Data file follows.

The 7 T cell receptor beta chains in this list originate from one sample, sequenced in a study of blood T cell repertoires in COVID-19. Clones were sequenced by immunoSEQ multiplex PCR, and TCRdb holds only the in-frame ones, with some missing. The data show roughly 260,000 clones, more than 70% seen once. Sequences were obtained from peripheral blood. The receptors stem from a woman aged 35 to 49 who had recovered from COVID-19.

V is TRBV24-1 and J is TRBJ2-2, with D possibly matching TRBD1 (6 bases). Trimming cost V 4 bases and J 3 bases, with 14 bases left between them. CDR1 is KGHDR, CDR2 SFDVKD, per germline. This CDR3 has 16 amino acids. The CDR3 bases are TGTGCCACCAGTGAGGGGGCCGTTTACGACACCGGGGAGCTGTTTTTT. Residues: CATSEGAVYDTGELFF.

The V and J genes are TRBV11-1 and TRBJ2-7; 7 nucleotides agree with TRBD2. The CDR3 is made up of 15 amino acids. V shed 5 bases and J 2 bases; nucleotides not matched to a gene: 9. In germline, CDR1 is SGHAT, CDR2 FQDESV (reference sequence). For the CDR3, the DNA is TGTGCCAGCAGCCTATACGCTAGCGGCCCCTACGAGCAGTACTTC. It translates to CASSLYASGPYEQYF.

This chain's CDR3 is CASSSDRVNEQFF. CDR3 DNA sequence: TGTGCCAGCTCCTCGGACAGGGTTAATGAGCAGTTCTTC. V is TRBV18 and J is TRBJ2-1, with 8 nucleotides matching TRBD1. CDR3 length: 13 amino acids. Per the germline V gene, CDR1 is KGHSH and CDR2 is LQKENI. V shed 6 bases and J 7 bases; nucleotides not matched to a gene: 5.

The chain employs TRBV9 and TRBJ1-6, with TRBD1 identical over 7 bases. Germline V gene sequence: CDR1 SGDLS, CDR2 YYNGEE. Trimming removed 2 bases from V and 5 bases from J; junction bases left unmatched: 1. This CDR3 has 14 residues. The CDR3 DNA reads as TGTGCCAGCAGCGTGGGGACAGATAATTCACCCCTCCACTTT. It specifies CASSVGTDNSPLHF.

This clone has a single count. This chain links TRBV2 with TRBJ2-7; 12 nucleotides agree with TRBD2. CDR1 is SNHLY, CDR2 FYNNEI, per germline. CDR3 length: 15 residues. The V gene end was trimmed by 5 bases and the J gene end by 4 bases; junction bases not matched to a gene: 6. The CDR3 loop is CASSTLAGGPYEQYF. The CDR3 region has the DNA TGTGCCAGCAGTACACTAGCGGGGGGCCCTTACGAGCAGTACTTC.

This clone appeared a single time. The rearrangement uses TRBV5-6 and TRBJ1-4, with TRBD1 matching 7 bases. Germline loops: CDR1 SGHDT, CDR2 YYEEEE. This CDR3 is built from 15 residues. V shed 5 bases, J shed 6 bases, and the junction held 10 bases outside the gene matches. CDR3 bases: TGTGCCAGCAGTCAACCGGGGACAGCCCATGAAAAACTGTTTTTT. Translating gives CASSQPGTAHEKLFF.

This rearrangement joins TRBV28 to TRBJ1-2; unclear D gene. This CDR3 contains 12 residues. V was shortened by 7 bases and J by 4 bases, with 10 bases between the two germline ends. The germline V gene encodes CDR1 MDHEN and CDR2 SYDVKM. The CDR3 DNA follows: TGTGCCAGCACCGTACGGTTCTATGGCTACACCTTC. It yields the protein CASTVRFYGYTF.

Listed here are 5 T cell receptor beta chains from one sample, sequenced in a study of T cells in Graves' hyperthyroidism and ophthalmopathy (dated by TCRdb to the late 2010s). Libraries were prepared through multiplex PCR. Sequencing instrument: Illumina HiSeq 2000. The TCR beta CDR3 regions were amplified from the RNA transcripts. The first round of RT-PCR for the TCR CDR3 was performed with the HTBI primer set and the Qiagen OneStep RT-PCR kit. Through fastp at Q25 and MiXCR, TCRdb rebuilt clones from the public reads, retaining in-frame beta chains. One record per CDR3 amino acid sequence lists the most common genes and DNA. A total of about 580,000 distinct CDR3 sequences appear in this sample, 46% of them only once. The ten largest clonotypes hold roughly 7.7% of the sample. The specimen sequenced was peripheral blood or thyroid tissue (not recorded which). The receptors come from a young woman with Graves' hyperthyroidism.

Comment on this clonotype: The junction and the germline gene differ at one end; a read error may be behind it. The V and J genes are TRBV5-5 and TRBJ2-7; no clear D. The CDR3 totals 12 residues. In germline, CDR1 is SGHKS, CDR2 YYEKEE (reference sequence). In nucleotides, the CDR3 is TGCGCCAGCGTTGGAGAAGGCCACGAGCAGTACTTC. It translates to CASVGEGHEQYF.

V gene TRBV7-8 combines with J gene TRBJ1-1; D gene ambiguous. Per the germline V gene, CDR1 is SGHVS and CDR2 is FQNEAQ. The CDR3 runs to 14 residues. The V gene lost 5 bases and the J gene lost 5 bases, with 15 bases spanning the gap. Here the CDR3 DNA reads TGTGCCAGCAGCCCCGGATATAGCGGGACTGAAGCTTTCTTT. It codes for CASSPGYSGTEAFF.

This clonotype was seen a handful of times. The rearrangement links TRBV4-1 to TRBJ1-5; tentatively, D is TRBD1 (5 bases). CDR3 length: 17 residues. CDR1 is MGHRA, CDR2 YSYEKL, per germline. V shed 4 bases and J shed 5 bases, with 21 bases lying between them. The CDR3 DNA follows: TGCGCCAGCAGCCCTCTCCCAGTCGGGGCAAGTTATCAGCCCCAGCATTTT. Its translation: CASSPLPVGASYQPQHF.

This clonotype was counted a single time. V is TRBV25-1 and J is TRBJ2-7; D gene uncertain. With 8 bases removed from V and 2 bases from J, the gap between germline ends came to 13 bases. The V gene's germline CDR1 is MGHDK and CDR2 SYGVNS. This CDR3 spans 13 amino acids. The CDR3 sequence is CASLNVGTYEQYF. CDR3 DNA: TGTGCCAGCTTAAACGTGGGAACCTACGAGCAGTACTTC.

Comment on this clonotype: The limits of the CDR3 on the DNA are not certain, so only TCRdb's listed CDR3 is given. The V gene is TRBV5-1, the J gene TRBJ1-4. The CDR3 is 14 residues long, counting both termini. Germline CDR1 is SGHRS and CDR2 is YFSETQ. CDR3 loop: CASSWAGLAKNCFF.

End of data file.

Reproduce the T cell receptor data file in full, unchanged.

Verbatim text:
The 7 T cell receptor beta chains in this list originate from one sample, sequenced in a study of blood T cell repertoires in COVID-19. Clones were sequenced by immunoSEQ multiplex PCR, and TCRdb holds only the in-frame ones, with some missing. The data show roughly 260,000 clones, more than 70% seen once. Sequences were obtained from peripheral blood. The receptors stem from a woman aged 35 to 49 who had recovered from COVID-19.

V is TRBV24-1 and J is TRBJ2-2, with D possibly matching TRBD1 (6 bases). Trimming cost V 4 bases and J 3 bases, with 14 bases left between them. CDR1 is KGHDR, CDR2 SFDVKD, per germline. This CDR3 has 16 amino acids. The CDR3 bases are TGTGCCACCAGTGAGGGGGCCGTTTACGACACCGGGGAGCTGTTTTTT. Residues: CATSEGAVYDTGELFF.

The V and J genes are TRBV11-1 and TRBJ2-7; 7 nucleotides agree with TRBD2. The CDR3 is made up of 15 amino acids. V shed 5 bases and J 2 bases; nucleotides not matched to a gene: 9. In germline, CDR1 is SGHAT, CDR2 FQDESV (reference sequence). For the CDR3, the DNA is TGTGCCAGCAGCCTATACGCTAGCGGCCCCTACGAGCAGTACTTC. It translates to CASSLYASGPYEQYF.

This chain's CDR3 is CASSSDRVNEQFF. CDR3 DNA sequence: TGTGCCAGCTCCTCGGACAGGGTTAATGAGCAGTTCTTC. V is TRBV18 and J is TRBJ2-1, with 8 nucleotides matching TRBD1. CDR3 length: 13 amino acids. Per the germline V gene, CDR1 is KGHSH and CDR2 is LQKENI. V shed 6 bases and J 7 bases; nucleotides not matched to a gene: 5.

The chain employs TRBV9 and TRBJ1-6, with TRBD1 identical over 7 bases. Germline V gene sequence: CDR1 SGDLS, CDR2 YYNGEE. Trimming removed 2 bases from V and 5 bases from J; junction bases left unmatched: 1. This CDR3 has 14 residues. The CDR3 DNA reads as TGTGCCAGCAGCGTGGGGACAGATAATTCACCCCTCCACTTT. It specifies CASSVGTDNSPLHF.

This clone has a single count. This chain links TRBV2 with TRBJ2-7; 12 nucleotides agree with TRBD2. CDR1 is SNHLY, CDR2 FYNNEI, per germline. CDR3 length: 15 residues. The V gene end was trimmed by 5 bases and the J gene end by 4 bases; junction bases not matched to a gene: 6. The CDR3 loop is CASSTLAGGPYEQYF. The CDR3 region has the DNA TGTGCCAGCAGTACACTAGCGGGGGGCCCTTACGAGCAGTACTTC.

This clone appeared a single time. The rearrangement uses TRBV5-6 and TRBJ1-4, with TRBD1 matching 7 bases. Germline loops: CDR1 SGHDT, CDR2 YYEEEE. This CDR3 is built from 15 residues. V shed 5 bases, J shed 6 bases, and the junction held 10 bases outside the gene matches. CDR3 bases: TGTGCCAGCAGTCAACCGGGGACAGCCCATGAAAAACTGTTTTTT. Translating gives CASSQPGTAHEKLFF.

This rearrangement joins TRBV28 to TRBJ1-2; unclear D gene. This CDR3 contains 12 residues. V was shortened by 7 bases and J by 4 bases, with 10 bases between the two germline ends. The germline V gene encodes CDR1 MDHEN and CDR2 SYDVKM. The CDR3 DNA follows: TGTGCCAGCACCGTACGGTTCTATGGCTACACCTTC. It yields the protein CASTVRFYGYTF.

Listed here are 5 T cell receptor beta chains from one sample, sequenced in a study of T cells in Graves' hyperthyroidism and ophthalmopathy (dated by TCRdb to the late 2010s). Libraries were prepared through multiplex PCR. Sequencing instrument: Illumina HiSeq 2000. The TCR beta CDR3 regions were amplified from the RNA transcripts. The first round of RT-PCR for the TCR CDR3 was performed with the HTBI primer set and the Qiagen OneStep RT-PCR kit. Through fastp at Q25 and MiXCR, TCRdb rebuilt clones from the public reads, retaining in-frame beta chains. One record per CDR3 amino acid sequence lists the most common genes and DNA. A total of about 580,000 distinct CDR3 sequences appear in this sample, 46% of them only once. The ten largest clonotypes hold roughly 7.7% of the sample. The specimen sequenced was peripheral blood or thyroid tissue (not recorded which). The receptors come from a young woman with Graves' hyperthyroidism.

Comment on this clonotype: The junction and the germline gene differ at one end; a read error may be behind it. The V and J genes are TRBV5-5 and TRBJ2-7; no clear D. The CDR3 totals 12 residues. In germline, CDR1 is SGHKS, CDR2 YYEKEE (reference sequence). In nucleotides, the CDR3 is TGCGCCAGCGTTGGAGAAGGCCACGAGCAGTACTTC. It translates to CASVGEGHEQYF.

V gene TRBV7-8 combines with J gene TRBJ1-1; D gene ambiguous. Per the germline V gene, CDR1 is SGHVS and CDR2 is FQNEAQ. The CDR3 runs to 14 residues. The V gene lost 5 bases and the J gene lost 5 bases, with 15 bases spanning the gap. Here the CDR3 DNA reads TGTGCCAGCAGCCCCGGATATAGCGGGACTGAAGCTTTCTTT. It codes for CASSPGYSGTEAFF.

This clonotype was seen a handful of times. The rearrangement links TRBV4-1 to TRBJ1-5; tentatively, D is TRBD1 (5 bases). CDR3 length: 17 residues. CDR1 is MGHRA, CDR2 YSYEKL, per germline. V shed 4 bases and J shed 5 bases, with 21 bases lying between them. The CDR3 DNA follows: TGCGCCAGCAGCCCTCTCCCAGTCGGGGCAAGTTATCAGCCCCAGCATTTT. Its translation: CASSPLPVGASYQPQHF.

This clonotype was counted a single time. V is TRBV25-1 and J is TRBJ2-7; D gene uncertain. With 8 bases removed from V and 2 bases from J, the gap between germline ends came to 13 bases. The V gene's germline CDR1 is MGHDK and CDR2 SYGVNS. This CDR3 spans 13 amino acids. The CDR3 sequence is CASLNVGTYEQYF. CDR3 DNA: TGTGCCAGCTTAAACGTGGGAACCTACGAGCAGTACTTC.

Comment on this clonotype: The limits of the CDR3 on the DNA are not certain, so only TCRdb's listed CDR3 is given. The V gene is TRBV5-1, the J gene TRBJ1-4. The CDR3 is 14 residues long, counting both termini. Germline CDR1 is SGHRS and CDR2 is YFSETQ. CDR3 loop: CASSWAGLAKNCFF.